Article 15 (1) of the Universal Declaration of Human Rights (UDHR) states that “(e)veryone has the right to a nationality.” However, as 15 (2) sets out the ability to deprive a person of their nationality is possible, provided this is not done arbitrarily. The UN General Assembly has affirmed that the prohibition of arbitrary deprivation of nationality is a “fundamental principle of international law.”

The UK is a State Party to the 1961 Convention on the Reduction of Statelessness. Article 8 prohibits the deprivation of nationality if it leaves an individual stateless but allows an exception under Article 8(3)(a)(ii) where an individual “has conducted himself in a manner seriously prejudicial to the vital interests of the state.”

The 1997 European Convention on Nationality Article 7(3) says that a State Party cannot deprive an individual of nationality where the result would be to leave that individual stateless, the only exception allowed to this is where nationality has been obtained fraudulently. However, the UK is not a Party to this Convention.

The right to a nationality is not included in the European Convention on Human Rights, but claims have been brought that the removal of citizenship amounts to a violation of Article 8 (right to respect for private and family life).

However, the recent case of K2 v. the United Kingdom concerning the deprivation of citizenship or a suspected terrorist, was ruled inadmissible by the European Court of Human Rights. Although the Court acknowledged that arbitrary removal of citizenship could impact on rights under Article 8, in this case removal of citizenship was deemed not to have been arbitrary.

The powers of the Home Office to remove citizenship are contained within s40 of the British Nationality Act 1981 but were not widely used by the Home Office until 2014, when the issue of foreign fighters returning from Syria became a more widespread problem. In 2014, the powers of the Home Secretary were extended to enable deprivation of naturalized citizenship even where that individual does not have dual nationality, provided the Secretary of State is satisfied that deprivation is conducive to the public good, thereby enabling the UK to render individuals stateless. The amendment was made after the European Court ruled the UK could not deprive an individual of citizenship if it left them stateless (Al-Jedda v the United Kingdom).

The judgement in K2 may have had the effect of encouraging the UK Home Office to more aggressively pursue its tactic of removing citizenship from suspected terrorists.

Although both Kotey and Elsheikh have a stronger claim to family life in the UK than K2, as both have family in the State, Elsheik’s circumstances are not so dissimilar from K2’s, as he already has Sudanese nationality. Kotey’s circumstances would make a challenge to the stripping of his UK nationality more interesting as this has left him stateless and the Court has yet to squarely address this.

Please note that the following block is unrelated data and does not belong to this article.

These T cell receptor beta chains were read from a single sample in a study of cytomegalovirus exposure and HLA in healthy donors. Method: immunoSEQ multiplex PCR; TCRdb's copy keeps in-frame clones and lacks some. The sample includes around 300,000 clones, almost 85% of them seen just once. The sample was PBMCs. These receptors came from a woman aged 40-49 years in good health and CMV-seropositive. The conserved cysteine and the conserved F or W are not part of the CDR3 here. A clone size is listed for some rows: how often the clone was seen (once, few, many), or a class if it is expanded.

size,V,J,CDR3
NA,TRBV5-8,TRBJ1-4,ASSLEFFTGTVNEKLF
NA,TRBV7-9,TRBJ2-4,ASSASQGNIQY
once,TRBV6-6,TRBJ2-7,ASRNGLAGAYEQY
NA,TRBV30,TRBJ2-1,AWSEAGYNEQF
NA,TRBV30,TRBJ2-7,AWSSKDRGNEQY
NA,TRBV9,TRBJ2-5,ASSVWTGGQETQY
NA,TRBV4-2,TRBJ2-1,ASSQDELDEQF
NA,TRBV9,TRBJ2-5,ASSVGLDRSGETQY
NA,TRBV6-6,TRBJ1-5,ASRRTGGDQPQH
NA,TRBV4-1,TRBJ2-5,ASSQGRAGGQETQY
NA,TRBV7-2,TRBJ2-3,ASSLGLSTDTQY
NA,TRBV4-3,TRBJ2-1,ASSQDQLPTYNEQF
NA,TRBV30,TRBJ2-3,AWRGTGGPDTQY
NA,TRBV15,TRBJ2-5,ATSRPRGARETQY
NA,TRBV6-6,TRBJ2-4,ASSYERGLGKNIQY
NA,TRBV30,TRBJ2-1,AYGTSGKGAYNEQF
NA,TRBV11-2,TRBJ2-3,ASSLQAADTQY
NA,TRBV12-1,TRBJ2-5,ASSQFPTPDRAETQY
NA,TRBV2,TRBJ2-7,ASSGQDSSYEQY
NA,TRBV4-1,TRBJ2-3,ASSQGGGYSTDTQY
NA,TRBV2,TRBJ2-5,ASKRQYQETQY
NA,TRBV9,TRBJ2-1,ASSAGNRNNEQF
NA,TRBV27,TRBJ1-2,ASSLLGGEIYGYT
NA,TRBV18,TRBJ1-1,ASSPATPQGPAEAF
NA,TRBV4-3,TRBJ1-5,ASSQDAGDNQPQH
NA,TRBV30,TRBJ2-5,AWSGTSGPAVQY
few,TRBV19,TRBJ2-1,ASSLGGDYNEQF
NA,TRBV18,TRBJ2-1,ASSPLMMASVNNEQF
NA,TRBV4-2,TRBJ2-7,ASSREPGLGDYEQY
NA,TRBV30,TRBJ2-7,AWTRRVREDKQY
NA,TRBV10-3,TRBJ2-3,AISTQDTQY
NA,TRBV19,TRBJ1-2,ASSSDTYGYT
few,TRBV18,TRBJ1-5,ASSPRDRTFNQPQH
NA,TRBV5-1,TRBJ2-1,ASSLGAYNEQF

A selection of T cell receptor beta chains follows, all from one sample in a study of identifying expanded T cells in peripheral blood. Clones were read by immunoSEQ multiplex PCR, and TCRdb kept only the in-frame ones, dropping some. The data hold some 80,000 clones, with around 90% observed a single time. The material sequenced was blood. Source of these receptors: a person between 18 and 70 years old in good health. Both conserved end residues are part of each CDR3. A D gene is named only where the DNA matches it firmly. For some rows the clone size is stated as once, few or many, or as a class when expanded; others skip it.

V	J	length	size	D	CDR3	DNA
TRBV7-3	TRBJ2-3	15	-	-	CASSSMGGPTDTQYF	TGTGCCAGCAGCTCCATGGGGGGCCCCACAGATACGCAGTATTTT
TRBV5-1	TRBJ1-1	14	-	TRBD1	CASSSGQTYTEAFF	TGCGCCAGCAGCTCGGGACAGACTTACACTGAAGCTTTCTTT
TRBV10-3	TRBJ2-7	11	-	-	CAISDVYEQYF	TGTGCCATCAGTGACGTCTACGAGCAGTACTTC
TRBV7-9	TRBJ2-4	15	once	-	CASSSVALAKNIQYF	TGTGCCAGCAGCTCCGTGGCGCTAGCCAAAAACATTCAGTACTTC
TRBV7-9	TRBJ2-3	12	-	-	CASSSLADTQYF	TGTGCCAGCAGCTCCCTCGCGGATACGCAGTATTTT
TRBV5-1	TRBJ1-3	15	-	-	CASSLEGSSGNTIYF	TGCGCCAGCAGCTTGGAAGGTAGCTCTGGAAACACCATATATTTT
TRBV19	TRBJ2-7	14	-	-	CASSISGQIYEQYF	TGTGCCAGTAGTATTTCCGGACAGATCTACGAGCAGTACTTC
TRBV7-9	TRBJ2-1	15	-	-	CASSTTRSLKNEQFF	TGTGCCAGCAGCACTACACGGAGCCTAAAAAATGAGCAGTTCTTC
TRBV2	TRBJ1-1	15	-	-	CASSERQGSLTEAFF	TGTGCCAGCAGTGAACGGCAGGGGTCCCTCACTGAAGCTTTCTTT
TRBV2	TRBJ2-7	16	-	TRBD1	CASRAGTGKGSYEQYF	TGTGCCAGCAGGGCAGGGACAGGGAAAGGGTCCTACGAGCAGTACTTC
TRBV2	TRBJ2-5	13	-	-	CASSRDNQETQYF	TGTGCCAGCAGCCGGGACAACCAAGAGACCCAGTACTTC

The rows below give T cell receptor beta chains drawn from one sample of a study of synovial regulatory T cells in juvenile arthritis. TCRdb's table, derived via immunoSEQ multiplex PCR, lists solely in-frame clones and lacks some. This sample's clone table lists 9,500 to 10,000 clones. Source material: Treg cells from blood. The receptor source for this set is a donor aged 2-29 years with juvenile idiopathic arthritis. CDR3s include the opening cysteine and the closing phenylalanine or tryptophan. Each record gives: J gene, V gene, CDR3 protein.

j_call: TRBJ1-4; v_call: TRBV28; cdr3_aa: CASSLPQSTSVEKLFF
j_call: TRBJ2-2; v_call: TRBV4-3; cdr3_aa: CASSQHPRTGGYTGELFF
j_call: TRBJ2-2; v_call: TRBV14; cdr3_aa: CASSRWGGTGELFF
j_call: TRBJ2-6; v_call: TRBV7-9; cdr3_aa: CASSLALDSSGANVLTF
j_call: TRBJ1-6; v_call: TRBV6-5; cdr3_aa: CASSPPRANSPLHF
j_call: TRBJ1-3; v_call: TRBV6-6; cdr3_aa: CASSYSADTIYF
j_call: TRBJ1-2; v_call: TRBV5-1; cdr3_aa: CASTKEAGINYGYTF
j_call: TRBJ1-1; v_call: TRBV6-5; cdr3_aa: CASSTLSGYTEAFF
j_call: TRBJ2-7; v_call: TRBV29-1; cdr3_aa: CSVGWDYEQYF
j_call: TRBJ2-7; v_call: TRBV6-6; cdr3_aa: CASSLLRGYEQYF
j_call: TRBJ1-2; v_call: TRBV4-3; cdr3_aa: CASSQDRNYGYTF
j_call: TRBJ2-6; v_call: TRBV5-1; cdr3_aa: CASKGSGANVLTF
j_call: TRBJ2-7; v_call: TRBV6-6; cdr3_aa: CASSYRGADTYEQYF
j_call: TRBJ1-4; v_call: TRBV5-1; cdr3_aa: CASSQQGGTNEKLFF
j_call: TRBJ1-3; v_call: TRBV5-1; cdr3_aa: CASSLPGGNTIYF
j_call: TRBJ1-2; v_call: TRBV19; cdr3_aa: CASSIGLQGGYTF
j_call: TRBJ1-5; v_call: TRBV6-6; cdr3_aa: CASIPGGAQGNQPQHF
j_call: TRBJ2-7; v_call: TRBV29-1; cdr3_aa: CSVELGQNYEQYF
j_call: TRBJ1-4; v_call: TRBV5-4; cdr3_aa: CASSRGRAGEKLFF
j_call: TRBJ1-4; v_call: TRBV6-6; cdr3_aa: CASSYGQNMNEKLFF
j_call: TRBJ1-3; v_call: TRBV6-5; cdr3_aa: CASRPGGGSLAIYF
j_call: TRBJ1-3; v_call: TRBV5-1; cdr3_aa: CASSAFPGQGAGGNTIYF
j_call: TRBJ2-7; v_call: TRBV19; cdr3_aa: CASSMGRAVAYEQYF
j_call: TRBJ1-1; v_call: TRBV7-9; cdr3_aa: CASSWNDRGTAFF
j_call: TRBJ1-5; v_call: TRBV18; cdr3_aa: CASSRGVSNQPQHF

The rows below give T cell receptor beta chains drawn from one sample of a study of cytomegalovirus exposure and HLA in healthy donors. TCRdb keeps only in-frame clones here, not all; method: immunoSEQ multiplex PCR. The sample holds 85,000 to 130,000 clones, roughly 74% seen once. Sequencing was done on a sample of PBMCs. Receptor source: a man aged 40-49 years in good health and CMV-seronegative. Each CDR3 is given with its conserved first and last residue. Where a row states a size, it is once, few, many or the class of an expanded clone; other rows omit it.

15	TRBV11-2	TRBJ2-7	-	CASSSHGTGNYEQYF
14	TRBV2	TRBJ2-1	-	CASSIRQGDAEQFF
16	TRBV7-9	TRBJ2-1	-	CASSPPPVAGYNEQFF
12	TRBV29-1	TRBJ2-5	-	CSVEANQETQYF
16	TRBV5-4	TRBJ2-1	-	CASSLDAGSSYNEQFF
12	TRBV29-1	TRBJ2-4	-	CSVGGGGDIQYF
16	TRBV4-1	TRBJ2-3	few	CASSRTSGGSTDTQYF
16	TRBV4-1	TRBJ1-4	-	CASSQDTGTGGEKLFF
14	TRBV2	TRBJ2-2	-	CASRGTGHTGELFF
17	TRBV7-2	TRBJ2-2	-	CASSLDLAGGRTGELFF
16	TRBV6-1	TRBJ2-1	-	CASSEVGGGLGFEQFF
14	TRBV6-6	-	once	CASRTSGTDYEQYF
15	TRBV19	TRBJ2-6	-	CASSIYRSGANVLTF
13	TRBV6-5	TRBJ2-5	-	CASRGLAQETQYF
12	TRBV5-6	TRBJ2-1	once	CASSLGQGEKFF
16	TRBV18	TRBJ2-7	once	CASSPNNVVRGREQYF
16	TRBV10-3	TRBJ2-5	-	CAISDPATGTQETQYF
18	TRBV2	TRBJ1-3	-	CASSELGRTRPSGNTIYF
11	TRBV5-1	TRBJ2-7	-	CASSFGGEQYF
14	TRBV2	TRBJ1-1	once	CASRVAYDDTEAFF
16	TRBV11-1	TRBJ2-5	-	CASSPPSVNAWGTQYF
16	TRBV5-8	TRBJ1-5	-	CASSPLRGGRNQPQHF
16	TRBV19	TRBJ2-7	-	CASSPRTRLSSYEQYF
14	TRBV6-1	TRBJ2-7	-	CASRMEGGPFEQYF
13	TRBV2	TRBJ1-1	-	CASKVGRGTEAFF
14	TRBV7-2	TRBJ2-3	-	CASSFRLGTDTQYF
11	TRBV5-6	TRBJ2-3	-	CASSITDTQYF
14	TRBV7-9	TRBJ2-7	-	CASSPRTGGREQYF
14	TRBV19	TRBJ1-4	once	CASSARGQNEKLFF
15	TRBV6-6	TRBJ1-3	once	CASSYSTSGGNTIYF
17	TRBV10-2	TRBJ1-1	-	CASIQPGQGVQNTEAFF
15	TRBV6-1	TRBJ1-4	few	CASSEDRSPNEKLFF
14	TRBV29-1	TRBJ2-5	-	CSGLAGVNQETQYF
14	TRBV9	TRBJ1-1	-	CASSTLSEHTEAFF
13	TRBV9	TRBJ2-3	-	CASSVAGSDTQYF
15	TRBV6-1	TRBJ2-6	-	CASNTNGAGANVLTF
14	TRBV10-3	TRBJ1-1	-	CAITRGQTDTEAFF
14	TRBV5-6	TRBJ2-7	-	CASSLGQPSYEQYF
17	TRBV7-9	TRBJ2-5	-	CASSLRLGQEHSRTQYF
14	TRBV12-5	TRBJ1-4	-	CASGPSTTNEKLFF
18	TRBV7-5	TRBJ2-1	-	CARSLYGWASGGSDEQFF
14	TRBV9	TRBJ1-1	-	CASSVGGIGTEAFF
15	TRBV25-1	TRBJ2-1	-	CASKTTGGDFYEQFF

The case of Kotey and Elsheikh is particularly sensitive, and there is no doubt that the men should face trial for their alleged crimes and, if found guilty, sentenced accordingly, but the suggestion in Home Secretary Javid’s letter that justice cannot be achieved without agreeing not to pursue assurances against the death penalty is not only erroneous but entirely disturbing.

The Home Office cannot contend it is committed to the abolition of the death penalty as a matter of principle but suggest that in particularly unappealing cases this principle can be set aside. The UDHR, ICCPR and ECHR, in addition to national legislation, have all put a high value on human life and provisions are in place to ensure life is protected and not something to be disposed of lightly. These human rights protections must apply to all humans, particularly to the most unsympathetic, for rule of law to be effective and for the protection of the human rights of everyone.

The UK’s strategy paper for the abolition of the death penalty notes that for priority country the USA: “We [the UK] are aiming for a reduction in numbers of executions of British nationals…” Removing nationality of those potentially facing death row is a way of manipulating statistics but is clearly against the UK’s alleged principle of opposing the death penalty.

Legally the implications of the UK’s assisting the US in prosecution of two former UK citizens suspected of terrorism, without seeking assurances against the death penalty, have yet to be determined.

However, the UK’s own strategy as set out in the 2011 paper could not be clearer: “In countries where the assistance we [the UK] offer could lead to the death penalty, the assistance we [the UK] may be able to offer will be limited.” This principle is not limited to British Nationals and cannot therefore be simply circumnavigated by removing citizenship without seriously undermining UK efforts to abolish the death penalty.

The UK claims it has acted in full accordance with the law but has agreed to temporarily halt cooperation with the US following the launch of a legal challenge for judicial review that has been submitted by Elsheikh’s mother. The call for judicial review is not about the evidence against Kotey and Elsheikh but whether the Home Secretary’s decision to share information that may lead to their convictions, without seeking assurances against the death penalty, is lawful. The Home Office has agreed it will not co-operate with the US in sharing information about Kotey and Elsheikh until a judge has had a chance to consider the application, the outcome of which may force a further suspension of UK cooperation with the US in this case.